ACPS did not deny A.K. a FAPE because the school system was not required to identify in writing any specific private school for the Student's placement in order to satisfy the requirements of the IDEA. The Parents contend that ACPS denied A.K. a FAPE based on its failure to "identify, discuss, and locate an appropriate private day placement during the EIP process." Pl.'s Brief at 17. This argument fails because, as this Court has held, "a recommendation for a child's educational placement means a recommendation to the actual educational program and not the particular institution where the program is implemented." Jennings v. Fairfax Co. Sch. Bd., 35 IDELR 158 (E.D. Va. 2001), aff'd 2002 U.S. App. LEXIS 14372 (4th Cir. July 16, 2002) (citing Leonard v. McKenzie, 869 F.2d 1558, 1562-63 (D.C. Cir. 1989) (acknowledging that an IEP is not location specific)). Thus, in order for the school system to make a proper recommendation for placement, the school system must make a written recommendation of a specific educational program for the child. See generally Leonard, 869 F.2d at 1563. ACPS complied with this procedural requirement. During the June 9 conference call, ACPS recommended a private day school placement for A.K. and specifically mentioned the Kellar School and the Phillips School as options. Private day school placement is a term of art describing an educational program which includes several characteristics such as a small overall student body size, small classes, small facility, extensive clinical support, the ability to work individually with a student, extensive behavioral management, and parental involvement. Therefore, the June 9, 2004, recommendation to place A.K. in a private day school complied with the IDEA's procedural requirements for a written education placement offer.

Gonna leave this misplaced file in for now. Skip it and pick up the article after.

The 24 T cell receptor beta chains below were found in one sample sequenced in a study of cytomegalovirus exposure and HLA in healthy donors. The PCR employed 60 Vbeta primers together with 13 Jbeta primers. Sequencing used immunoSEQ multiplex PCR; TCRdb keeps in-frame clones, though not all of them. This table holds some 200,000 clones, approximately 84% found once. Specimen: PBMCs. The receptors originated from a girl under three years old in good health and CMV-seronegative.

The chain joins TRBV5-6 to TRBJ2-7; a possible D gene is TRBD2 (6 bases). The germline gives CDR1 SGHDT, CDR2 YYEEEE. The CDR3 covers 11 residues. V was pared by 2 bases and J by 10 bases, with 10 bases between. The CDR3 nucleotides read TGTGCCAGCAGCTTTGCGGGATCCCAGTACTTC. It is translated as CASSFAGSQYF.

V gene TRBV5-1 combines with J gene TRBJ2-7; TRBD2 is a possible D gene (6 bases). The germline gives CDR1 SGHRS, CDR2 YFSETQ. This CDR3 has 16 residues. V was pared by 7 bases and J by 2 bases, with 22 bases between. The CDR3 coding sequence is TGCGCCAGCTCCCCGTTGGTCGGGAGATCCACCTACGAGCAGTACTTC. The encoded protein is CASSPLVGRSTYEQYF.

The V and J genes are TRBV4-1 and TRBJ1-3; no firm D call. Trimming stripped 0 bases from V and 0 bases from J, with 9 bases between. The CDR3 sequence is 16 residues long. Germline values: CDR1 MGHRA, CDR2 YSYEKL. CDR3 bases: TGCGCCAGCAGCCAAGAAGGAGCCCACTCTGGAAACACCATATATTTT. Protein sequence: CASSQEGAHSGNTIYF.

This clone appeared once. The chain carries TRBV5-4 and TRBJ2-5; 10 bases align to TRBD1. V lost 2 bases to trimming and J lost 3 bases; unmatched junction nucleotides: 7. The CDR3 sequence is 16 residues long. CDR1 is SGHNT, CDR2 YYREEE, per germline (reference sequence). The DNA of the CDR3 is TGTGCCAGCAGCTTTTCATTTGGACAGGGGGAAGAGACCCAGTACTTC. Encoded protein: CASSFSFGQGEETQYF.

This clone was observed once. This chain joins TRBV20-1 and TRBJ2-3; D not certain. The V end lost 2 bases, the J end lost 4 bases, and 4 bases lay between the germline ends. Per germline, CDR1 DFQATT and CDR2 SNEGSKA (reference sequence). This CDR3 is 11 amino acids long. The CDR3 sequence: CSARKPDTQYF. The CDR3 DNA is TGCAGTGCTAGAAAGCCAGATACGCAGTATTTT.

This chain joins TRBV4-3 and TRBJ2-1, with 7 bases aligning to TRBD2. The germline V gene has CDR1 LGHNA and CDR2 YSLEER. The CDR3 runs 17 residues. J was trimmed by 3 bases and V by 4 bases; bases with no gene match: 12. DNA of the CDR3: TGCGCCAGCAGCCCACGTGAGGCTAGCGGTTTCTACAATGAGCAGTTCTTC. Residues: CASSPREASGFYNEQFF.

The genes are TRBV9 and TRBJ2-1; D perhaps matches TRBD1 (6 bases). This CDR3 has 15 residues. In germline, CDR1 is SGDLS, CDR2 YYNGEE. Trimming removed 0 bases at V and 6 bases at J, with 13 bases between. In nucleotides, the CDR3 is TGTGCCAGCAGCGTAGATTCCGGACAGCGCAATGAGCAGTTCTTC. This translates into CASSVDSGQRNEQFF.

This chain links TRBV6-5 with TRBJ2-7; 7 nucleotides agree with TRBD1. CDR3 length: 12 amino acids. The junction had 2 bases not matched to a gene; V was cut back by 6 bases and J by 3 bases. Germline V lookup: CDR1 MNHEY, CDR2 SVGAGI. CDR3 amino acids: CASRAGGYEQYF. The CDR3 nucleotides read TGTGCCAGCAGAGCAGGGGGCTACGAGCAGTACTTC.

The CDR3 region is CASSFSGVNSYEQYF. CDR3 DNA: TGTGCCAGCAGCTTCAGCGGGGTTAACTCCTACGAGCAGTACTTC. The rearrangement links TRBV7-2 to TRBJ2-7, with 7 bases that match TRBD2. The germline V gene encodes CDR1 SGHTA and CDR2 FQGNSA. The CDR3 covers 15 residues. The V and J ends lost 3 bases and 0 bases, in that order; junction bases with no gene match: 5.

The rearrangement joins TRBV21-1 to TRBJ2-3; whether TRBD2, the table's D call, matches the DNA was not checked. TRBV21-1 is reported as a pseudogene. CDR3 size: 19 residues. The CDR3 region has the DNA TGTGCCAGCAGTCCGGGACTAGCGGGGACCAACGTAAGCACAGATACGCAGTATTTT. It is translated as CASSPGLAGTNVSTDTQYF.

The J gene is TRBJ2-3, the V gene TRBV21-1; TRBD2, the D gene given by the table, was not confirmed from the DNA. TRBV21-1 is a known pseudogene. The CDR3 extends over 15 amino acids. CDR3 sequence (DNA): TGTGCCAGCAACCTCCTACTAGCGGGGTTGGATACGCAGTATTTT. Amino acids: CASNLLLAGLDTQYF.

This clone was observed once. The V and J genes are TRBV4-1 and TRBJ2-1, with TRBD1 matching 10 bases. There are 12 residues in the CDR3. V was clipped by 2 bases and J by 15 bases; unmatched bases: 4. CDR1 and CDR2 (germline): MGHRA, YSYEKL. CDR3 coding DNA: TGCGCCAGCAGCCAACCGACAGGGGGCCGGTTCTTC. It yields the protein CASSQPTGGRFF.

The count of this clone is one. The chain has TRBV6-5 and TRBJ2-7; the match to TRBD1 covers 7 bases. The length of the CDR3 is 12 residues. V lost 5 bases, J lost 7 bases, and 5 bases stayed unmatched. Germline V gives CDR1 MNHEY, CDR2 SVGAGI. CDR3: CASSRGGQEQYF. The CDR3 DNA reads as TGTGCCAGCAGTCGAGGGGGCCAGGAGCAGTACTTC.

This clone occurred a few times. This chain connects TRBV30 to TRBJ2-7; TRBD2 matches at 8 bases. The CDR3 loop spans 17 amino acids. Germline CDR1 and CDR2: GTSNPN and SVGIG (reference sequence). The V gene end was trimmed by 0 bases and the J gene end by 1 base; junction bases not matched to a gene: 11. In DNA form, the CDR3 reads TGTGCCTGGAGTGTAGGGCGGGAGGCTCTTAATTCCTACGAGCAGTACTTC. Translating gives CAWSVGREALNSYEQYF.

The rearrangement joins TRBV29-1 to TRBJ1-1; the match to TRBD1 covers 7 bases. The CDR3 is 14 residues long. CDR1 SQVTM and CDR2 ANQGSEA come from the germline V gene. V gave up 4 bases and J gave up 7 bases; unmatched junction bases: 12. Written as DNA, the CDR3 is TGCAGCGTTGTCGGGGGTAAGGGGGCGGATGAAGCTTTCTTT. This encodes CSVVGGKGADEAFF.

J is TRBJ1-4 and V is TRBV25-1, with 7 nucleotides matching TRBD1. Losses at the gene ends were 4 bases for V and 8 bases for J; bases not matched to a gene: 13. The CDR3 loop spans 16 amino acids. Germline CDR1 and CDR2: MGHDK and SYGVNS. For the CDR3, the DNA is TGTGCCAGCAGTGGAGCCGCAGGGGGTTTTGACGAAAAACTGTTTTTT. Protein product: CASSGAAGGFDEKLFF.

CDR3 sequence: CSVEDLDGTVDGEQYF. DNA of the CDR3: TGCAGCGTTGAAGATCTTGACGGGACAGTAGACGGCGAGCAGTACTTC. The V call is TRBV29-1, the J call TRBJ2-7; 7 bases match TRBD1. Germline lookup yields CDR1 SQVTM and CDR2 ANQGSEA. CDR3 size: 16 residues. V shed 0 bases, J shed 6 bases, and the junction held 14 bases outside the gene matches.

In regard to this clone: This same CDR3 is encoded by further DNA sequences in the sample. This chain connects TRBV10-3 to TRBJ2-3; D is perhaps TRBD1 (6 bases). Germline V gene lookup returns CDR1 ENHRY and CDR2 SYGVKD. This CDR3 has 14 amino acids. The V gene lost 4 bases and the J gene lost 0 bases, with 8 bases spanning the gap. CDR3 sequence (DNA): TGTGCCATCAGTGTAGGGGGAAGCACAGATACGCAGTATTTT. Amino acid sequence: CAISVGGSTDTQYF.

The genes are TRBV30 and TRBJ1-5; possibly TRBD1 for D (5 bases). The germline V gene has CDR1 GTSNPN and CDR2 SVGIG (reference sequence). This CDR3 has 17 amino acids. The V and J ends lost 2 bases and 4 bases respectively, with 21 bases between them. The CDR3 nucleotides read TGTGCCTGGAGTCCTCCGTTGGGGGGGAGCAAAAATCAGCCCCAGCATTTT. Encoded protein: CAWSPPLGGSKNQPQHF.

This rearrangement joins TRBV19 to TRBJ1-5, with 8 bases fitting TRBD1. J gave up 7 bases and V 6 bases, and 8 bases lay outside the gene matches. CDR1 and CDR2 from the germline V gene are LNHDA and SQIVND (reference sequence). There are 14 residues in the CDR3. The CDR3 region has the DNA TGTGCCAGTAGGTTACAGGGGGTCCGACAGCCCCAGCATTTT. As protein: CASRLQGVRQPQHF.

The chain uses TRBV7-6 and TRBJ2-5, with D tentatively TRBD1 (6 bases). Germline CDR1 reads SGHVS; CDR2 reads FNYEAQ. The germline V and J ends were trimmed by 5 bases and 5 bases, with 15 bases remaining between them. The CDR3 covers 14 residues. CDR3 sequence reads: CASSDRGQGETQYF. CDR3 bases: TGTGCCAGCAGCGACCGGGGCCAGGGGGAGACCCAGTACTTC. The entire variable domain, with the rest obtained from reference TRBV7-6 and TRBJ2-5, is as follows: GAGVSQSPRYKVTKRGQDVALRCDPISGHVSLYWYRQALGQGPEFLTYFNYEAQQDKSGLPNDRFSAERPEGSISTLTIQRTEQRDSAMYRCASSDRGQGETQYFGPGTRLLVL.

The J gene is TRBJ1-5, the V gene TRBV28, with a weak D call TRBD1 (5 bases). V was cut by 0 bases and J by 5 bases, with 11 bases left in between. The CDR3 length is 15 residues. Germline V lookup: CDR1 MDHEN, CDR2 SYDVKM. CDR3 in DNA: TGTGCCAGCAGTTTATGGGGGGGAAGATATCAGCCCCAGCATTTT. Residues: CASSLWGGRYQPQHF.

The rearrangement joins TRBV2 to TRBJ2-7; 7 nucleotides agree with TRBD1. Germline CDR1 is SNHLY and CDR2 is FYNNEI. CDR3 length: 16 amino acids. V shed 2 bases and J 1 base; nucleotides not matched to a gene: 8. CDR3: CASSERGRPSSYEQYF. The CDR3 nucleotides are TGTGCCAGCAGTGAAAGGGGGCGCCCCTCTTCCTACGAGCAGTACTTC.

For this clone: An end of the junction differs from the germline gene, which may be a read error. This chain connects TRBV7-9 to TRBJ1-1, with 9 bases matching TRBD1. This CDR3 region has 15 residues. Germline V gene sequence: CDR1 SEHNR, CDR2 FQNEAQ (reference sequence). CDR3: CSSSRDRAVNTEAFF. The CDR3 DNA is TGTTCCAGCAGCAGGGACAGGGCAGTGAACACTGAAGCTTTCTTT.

c.) Description of Available Services and How They Would be Provided to A.K.